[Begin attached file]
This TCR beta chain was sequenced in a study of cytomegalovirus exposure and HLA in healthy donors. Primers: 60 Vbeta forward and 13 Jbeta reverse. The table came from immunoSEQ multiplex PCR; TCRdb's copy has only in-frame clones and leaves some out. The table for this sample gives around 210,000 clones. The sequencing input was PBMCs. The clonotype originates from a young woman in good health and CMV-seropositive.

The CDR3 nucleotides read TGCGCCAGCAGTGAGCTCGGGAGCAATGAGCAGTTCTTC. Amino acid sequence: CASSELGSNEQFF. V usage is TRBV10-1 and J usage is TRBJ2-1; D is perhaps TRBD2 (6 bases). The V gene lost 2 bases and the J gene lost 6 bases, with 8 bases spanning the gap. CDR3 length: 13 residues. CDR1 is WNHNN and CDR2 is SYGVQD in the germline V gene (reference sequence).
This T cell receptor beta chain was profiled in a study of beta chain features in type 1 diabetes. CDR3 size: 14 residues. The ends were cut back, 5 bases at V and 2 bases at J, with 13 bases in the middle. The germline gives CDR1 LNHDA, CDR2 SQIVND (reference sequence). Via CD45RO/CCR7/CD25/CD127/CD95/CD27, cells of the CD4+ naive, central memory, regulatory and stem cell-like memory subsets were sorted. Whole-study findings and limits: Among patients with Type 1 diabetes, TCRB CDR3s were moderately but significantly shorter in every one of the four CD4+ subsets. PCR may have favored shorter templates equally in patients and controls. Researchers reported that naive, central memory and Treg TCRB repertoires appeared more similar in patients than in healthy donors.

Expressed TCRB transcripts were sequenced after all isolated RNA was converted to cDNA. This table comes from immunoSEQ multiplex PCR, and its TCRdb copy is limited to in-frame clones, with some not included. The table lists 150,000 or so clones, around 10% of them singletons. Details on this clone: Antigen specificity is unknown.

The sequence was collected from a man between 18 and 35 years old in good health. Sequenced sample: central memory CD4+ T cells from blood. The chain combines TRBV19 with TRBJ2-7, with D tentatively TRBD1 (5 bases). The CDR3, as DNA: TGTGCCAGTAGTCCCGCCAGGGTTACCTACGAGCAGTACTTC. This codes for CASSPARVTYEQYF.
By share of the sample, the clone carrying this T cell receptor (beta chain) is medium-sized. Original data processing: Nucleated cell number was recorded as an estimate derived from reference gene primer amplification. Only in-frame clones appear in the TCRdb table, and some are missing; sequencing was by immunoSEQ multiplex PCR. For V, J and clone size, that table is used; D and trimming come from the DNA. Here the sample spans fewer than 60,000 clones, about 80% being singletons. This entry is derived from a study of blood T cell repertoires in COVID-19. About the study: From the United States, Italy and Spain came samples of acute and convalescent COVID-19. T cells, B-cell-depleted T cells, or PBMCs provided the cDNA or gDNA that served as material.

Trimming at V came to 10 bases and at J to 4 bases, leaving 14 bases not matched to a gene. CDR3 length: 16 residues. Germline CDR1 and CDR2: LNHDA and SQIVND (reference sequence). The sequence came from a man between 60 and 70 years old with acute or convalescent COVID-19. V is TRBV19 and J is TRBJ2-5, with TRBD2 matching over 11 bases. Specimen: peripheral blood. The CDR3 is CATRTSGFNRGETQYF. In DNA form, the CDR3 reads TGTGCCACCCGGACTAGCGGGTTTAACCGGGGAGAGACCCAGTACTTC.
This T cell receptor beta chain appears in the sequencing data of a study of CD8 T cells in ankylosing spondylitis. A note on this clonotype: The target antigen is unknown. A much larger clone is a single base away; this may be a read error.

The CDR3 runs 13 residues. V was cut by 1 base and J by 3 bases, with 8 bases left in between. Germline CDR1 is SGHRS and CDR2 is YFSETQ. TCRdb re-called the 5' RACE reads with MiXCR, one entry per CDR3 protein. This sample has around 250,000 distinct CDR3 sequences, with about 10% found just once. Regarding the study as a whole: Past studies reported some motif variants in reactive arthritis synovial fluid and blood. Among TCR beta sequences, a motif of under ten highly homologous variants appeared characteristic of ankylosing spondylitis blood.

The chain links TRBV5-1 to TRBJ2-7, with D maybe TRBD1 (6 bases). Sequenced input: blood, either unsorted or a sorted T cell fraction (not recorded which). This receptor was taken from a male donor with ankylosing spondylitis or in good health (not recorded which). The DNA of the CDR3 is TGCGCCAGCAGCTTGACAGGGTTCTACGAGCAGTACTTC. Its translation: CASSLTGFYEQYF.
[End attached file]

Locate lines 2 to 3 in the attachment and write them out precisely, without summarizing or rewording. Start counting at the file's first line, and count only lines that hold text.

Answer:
The CDR3 nucleotides read TGCGCCAGCAGTGAGCTCGGGAGCAATGAGCAGTTCTTC. Amino acid sequence: CASSELGSNEQFF. V usage is TRBV10-1 and J usage is TRBJ2-1; D is perhaps TRBD2 (6 bases). The V gene lost 2 bases and the J gene lost 6 bases, with 8 bases spanning the gap. CDR3 length: 13 residues. CDR1 is WNHNN and CDR2 is SYGVQD in the germline V gene (reference sequence).
This T cell receptor beta chain was profiled in a study of beta chain features in type 1 diabetes. CDR3 size: 14 residues. The ends were cut back, 5 bases at V and 2 bases at J, with 13 bases in the middle. The germline gives CDR1 LNHDA, CDR2 SQIVND (reference sequence). Via CD45RO/CCR7/CD25/CD127/CD95/CD27, cells of the CD4+ naive, central memory, regulatory and stem cell-like memory subsets were sorted. Whole-study findings and limits: Among patients with Type 1 diabetes, TCRB CDR3s were moderately but significantly shorter in every one of the four CD4+ subsets. PCR may have favored shorter templates equally in patients and controls. Researchers reported that naive, central memory and Treg TCRB repertoires appeared more similar in patients than in healthy donors.